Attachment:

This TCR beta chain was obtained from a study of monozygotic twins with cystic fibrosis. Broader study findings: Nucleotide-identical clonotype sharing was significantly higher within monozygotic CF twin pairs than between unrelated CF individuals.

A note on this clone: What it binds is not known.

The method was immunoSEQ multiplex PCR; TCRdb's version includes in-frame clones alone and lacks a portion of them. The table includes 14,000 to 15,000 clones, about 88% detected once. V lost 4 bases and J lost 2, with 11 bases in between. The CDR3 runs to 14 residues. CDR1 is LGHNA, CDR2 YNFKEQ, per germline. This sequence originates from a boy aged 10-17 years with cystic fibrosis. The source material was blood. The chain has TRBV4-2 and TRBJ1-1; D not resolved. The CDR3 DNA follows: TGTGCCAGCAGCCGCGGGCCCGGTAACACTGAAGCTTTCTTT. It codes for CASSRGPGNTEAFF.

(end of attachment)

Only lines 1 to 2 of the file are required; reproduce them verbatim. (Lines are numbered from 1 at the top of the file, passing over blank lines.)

This TCR beta chain was obtained from a study of monozygotic twins with cystic fibrosis. Broader study findings: Nucleotide-identical clonotype sharing was significantly higher within monozygotic CF twin pairs than between unrelated CF individuals.

A note on this clone: What it binds is not known.